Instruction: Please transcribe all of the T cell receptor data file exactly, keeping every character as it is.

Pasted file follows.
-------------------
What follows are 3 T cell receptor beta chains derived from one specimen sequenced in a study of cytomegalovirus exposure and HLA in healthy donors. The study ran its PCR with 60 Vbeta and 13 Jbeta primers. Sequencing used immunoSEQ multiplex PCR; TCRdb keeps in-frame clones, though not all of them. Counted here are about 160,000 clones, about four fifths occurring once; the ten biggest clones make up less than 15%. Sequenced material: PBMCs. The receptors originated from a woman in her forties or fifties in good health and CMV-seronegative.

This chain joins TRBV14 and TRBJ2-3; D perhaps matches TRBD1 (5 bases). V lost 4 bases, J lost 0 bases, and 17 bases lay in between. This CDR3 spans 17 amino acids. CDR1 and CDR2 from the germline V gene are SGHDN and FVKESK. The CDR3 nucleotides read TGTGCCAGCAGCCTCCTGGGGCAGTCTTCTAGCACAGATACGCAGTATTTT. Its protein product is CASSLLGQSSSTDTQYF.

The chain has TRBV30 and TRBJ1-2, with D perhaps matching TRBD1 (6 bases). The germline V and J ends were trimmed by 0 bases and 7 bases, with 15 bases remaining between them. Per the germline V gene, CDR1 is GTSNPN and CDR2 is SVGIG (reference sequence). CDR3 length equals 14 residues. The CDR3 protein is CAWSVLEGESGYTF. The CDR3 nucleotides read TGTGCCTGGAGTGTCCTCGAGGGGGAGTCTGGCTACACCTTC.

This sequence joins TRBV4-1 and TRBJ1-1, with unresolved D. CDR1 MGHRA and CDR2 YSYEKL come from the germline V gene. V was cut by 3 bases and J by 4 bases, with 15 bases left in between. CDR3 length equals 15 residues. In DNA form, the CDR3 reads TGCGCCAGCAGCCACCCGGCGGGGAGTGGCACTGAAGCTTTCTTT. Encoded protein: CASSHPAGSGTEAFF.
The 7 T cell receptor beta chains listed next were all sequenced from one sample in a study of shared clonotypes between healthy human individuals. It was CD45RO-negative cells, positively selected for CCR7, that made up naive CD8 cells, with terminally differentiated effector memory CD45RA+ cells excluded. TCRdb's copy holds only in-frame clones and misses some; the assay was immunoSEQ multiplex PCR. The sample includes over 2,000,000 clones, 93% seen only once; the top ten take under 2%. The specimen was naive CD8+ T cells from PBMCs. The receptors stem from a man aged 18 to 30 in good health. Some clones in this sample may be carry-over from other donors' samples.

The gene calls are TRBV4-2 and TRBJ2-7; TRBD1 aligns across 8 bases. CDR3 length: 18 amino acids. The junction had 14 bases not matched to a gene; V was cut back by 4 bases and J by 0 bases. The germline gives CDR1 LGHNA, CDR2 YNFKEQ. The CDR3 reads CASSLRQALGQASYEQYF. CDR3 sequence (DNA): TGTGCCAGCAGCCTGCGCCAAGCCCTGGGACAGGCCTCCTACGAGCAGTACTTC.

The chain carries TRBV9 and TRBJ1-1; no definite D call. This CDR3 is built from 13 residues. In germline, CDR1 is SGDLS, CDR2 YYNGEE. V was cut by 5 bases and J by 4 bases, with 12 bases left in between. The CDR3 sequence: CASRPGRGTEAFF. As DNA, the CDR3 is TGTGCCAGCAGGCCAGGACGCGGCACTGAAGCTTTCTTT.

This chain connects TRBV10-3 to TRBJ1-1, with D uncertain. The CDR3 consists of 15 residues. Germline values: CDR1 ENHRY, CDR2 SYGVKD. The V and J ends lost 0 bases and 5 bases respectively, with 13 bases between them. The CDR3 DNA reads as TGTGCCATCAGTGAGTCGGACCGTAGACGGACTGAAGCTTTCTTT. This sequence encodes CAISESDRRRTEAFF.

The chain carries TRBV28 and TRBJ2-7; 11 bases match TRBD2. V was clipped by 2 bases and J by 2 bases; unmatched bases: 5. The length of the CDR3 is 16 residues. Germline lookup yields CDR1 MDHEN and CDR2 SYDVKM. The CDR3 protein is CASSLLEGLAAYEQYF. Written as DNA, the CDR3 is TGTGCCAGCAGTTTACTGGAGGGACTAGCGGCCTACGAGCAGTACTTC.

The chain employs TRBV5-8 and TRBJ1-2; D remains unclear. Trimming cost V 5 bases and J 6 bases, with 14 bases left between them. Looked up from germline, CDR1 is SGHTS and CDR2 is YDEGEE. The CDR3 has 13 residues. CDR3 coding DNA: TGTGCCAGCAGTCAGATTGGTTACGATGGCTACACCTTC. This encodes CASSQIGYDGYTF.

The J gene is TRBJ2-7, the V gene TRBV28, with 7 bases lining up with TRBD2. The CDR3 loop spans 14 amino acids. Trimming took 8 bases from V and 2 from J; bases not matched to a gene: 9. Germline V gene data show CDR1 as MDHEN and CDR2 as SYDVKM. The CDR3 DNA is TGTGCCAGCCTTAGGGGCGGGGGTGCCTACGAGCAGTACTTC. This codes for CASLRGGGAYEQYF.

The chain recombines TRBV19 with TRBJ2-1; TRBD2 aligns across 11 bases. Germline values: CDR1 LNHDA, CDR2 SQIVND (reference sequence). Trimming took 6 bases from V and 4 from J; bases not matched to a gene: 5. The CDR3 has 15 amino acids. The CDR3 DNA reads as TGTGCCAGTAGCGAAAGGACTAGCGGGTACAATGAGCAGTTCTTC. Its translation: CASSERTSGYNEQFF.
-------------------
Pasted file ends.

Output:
What follows are 3 T cell receptor beta chains derived from one specimen sequenced in a study of cytomegalovirus exposure and HLA in healthy donors. The study ran its PCR with 60 Vbeta and 13 Jbeta primers. Sequencing used immunoSEQ multiplex PCR; TCRdb keeps in-frame clones, though not all of them. Counted here are about 160,000 clones, about four fifths occurring once; the ten biggest clones make up less than 15%. Sequenced material: PBMCs. The receptors originated from a woman in her forties or fifties in good health and CMV-seronegative.

This chain joins TRBV14 and TRBJ2-3; D perhaps matches TRBD1 (5 bases). V lost 4 bases, J lost 0 bases, and 17 bases lay in between. This CDR3 spans 17 amino acids. CDR1 and CDR2 from the germline V gene are SGHDN and FVKESK. The CDR3 nucleotides read TGTGCCAGCAGCCTCCTGGGGCAGTCTTCTAGCACAGATACGCAGTATTTT. Its protein product is CASSLLGQSSSTDTQYF.

The chain has TRBV30 and TRBJ1-2, with D perhaps matching TRBD1 (6 bases). The germline V and J ends were trimmed by 0 bases and 7 bases, with 15 bases remaining between them. Per the germline V gene, CDR1 is GTSNPN and CDR2 is SVGIG (reference sequence). CDR3 length equals 14 residues. The CDR3 protein is CAWSVLEGESGYTF. The CDR3 nucleotides read TGTGCCTGGAGTGTCCTCGAGGGGGAGTCTGGCTACACCTTC.

This sequence joins TRBV4-1 and TRBJ1-1, with unresolved D. CDR1 MGHRA and CDR2 YSYEKL come from the germline V gene. V was cut by 3 bases and J by 4 bases, with 15 bases left in between. CDR3 length equals 15 residues. In DNA form, the CDR3 reads TGCGCCAGCAGCCACCCGGCGGGGAGTGGCACTGAAGCTTTCTTT. Encoded protein: CASSHPAGSGTEAFF.
The 7 T cell receptor beta chains listed next were all sequenced from one sample in a study of shared clonotypes between healthy human individuals. It was CD45RO-negative cells, positively selected for CCR7, that made up naive CD8 cells, with terminally differentiated effector memory CD45RA+ cells excluded. TCRdb's copy holds only in-frame clones and misses some; the assay was immunoSEQ multiplex PCR. The sample includes over 2,000,000 clones, 93% seen only once; the top ten take under 2%. The specimen was naive CD8+ T cells from PBMCs. The receptors stem from a man aged 18 to 30 in good health. Some clones in this sample may be carry-over from other donors' samples.

The gene calls are TRBV4-2 and TRBJ2-7; TRBD1 aligns across 8 bases. CDR3 length: 18 amino acids. The junction had 14 bases not matched to a gene; V was cut back by 4 bases and J by 0 bases. The germline gives CDR1 LGHNA, CDR2 YNFKEQ. The CDR3 reads CASSLRQALGQASYEQYF. CDR3 sequence (DNA): TGTGCCAGCAGCCTGCGCCAAGCCCTGGGACAGGCCTCCTACGAGCAGTACTTC.

The chain carries TRBV9 and TRBJ1-1; no definite D call. This CDR3 is built from 13 residues. In germline, CDR1 is SGDLS, CDR2 YYNGEE. V was cut by 5 bases and J by 4 bases, with 12 bases left in between. The CDR3 sequence: CASRPGRGTEAFF. As DNA, the CDR3 is TGTGCCAGCAGGCCAGGACGCGGCACTGAAGCTTTCTTT.

This chain connects TRBV10-3 to TRBJ1-1, with D uncertain. The CDR3 consists of 15 residues. Germline values: CDR1 ENHRY, CDR2 SYGVKD. The V and J ends lost 0 bases and 5 bases respectively, with 13 bases between them. The CDR3 DNA reads as TGTGCCATCAGTGAGTCGGACCGTAGACGGACTGAAGCTTTCTTT. This sequence encodes CAISESDRRRTEAFF.

The chain carries TRBV28 and TRBJ2-7; 11 bases match TRBD2. V was clipped by 2 bases and J by 2 bases; unmatched bases: 5. The length of the CDR3 is 16 residues. Germline lookup yields CDR1 MDHEN and CDR2 SYDVKM. The CDR3 protein is CASSLLEGLAAYEQYF. Written as DNA, the CDR3 is TGTGCCAGCAGTTTACTGGAGGGACTAGCGGCCTACGAGCAGTACTTC.

The chain employs TRBV5-8 and TRBJ1-2; D remains unclear. Trimming cost V 5 bases and J 6 bases, with 14 bases left between them. Looked up from germline, CDR1 is SGHTS and CDR2 is YDEGEE. The CDR3 has 13 residues. CDR3 coding DNA: TGTGCCAGCAGTCAGATTGGTTACGATGGCTACACCTTC. This encodes CASSQIGYDGYTF.

The J gene is TRBJ2-7, the V gene TRBV28, with 7 bases lining up with TRBD2. The CDR3 loop spans 14 amino acids. Trimming took 8 bases from V and 2 from J; bases not matched to a gene: 9. Germline V gene data show CDR1 as MDHEN and CDR2 as SYDVKM. The CDR3 DNA is TGTGCCAGCCTTAGGGGCGGGGGTGCCTACGAGCAGTACTTC. This codes for CASLRGGGAYEQYF.

The chain recombines TRBV19 with TRBJ2-1; TRBD2 aligns across 11 bases. Germline values: CDR1 LNHDA, CDR2 SQIVND (reference sequence). Trimming took 6 bases from V and 4 from J; bases not matched to a gene: 5. The CDR3 has 15 amino acids. The CDR3 DNA reads as TGTGCCAGTAGCGAAAGGACTAGCGGGTACAATGAGCAGTTCTTC. Its translation: CASSERTSGYNEQFF.